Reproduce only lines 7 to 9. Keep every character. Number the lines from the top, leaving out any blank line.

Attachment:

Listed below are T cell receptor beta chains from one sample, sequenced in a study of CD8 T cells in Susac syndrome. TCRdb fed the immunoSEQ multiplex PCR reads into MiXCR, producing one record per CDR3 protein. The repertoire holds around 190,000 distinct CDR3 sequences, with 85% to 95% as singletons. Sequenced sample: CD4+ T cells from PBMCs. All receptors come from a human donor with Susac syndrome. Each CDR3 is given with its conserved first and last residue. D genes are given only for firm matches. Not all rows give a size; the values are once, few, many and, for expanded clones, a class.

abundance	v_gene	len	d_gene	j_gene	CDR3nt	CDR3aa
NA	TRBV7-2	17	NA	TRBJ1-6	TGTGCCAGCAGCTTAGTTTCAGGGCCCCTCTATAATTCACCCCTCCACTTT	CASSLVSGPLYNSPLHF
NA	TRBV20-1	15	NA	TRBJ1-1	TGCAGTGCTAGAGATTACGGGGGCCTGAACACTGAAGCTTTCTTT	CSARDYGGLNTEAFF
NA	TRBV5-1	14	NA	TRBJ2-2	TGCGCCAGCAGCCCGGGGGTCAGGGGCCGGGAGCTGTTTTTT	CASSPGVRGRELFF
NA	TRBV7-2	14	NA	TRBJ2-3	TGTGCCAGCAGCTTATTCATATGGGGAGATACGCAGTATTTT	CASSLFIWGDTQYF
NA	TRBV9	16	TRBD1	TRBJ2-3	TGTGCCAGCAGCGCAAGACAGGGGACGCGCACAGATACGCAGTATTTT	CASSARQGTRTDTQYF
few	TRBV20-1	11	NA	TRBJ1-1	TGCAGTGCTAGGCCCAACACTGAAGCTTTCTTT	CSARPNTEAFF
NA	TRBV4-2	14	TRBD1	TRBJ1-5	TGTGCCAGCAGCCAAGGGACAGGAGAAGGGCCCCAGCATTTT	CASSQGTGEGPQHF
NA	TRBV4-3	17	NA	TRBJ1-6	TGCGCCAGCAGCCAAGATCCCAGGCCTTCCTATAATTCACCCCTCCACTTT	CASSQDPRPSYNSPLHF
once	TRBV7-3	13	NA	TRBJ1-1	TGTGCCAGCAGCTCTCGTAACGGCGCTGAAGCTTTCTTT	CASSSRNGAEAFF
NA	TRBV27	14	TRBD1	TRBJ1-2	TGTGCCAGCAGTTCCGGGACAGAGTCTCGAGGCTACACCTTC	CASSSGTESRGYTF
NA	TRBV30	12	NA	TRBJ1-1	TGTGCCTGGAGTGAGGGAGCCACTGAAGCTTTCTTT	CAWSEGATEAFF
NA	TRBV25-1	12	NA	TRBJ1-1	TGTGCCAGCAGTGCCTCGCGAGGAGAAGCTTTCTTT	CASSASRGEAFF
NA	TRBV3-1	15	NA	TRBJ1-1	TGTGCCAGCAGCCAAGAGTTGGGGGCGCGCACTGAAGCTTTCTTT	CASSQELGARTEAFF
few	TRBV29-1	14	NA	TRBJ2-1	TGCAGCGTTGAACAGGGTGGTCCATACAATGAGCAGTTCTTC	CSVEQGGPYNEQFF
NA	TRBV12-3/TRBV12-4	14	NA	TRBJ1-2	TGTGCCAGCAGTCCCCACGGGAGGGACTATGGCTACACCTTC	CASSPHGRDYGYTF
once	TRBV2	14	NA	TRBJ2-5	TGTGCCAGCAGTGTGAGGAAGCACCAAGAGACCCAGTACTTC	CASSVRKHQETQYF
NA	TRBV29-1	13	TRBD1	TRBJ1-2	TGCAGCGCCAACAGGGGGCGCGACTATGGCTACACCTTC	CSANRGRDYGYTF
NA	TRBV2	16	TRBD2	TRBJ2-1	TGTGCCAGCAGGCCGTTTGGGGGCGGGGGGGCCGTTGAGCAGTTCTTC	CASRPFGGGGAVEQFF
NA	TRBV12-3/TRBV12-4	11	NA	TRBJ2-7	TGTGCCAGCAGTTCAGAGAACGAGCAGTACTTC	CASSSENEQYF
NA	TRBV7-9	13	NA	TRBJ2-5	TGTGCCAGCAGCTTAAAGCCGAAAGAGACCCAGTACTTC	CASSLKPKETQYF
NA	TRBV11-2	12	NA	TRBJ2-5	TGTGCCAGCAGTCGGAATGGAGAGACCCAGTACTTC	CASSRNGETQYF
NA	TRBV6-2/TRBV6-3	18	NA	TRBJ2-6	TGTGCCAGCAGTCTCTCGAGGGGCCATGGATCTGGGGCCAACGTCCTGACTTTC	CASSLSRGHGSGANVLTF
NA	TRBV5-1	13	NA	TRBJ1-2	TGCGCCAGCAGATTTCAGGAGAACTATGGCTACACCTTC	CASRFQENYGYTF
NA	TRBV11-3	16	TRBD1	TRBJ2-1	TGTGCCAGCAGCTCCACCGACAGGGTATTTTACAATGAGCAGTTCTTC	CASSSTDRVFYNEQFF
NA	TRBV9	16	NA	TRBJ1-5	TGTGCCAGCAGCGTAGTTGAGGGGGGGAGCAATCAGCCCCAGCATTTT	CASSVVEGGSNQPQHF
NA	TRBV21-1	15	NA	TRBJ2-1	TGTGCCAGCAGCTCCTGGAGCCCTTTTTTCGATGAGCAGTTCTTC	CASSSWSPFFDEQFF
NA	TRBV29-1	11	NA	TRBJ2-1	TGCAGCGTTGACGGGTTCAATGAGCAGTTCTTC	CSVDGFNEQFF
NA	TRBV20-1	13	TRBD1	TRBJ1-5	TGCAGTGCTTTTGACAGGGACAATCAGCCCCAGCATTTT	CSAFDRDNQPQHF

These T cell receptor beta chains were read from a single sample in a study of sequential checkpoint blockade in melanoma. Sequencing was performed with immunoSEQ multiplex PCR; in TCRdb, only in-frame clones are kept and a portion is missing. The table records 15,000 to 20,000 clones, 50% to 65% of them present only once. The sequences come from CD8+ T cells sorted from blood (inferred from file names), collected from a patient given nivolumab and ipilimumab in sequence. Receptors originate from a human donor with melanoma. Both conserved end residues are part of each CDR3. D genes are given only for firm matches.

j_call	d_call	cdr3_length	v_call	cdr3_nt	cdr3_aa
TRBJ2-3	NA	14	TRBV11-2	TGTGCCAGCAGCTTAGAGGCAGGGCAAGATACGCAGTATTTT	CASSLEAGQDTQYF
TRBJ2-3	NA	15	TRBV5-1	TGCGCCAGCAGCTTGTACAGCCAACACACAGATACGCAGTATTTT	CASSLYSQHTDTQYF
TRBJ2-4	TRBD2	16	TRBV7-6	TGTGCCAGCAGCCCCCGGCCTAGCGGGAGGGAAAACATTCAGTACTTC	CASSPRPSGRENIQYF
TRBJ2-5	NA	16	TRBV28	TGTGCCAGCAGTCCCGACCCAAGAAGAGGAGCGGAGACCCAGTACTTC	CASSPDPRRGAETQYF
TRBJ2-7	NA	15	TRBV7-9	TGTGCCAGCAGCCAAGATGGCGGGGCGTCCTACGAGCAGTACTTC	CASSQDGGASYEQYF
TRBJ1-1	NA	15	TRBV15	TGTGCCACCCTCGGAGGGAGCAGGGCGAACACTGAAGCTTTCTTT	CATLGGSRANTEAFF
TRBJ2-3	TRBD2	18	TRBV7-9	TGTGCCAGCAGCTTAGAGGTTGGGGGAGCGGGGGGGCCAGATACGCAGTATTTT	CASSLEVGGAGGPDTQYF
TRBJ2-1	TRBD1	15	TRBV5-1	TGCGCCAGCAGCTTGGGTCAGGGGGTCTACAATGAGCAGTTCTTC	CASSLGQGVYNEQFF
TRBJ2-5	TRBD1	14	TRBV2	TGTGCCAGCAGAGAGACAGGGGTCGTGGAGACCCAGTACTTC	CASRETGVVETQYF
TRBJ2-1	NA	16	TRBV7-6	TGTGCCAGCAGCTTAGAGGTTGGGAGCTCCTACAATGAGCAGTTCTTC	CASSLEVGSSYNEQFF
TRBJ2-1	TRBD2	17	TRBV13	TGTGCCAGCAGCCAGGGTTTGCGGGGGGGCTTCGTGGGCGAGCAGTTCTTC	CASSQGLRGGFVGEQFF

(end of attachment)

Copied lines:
NA	TRBV9	16	TRBD1	TRBJ2-3	TGTGCCAGCAGCGCAAGACAGGGGACGCGCACAGATACGCAGTATTTT	CASSARQGTRTDTQYF
few	TRBV20-1	11	NA	TRBJ1-1	TGCAGTGCTAGGCCCAACACTGAAGCTTTCTTT	CSARPNTEAFF
NA	TRBV4-2	14	TRBD1	TRBJ1-5	TGTGCCAGCAGCCAAGGGACAGGAGAAGGGCCCCAGCATTTT	CASSQGTGEGPQHF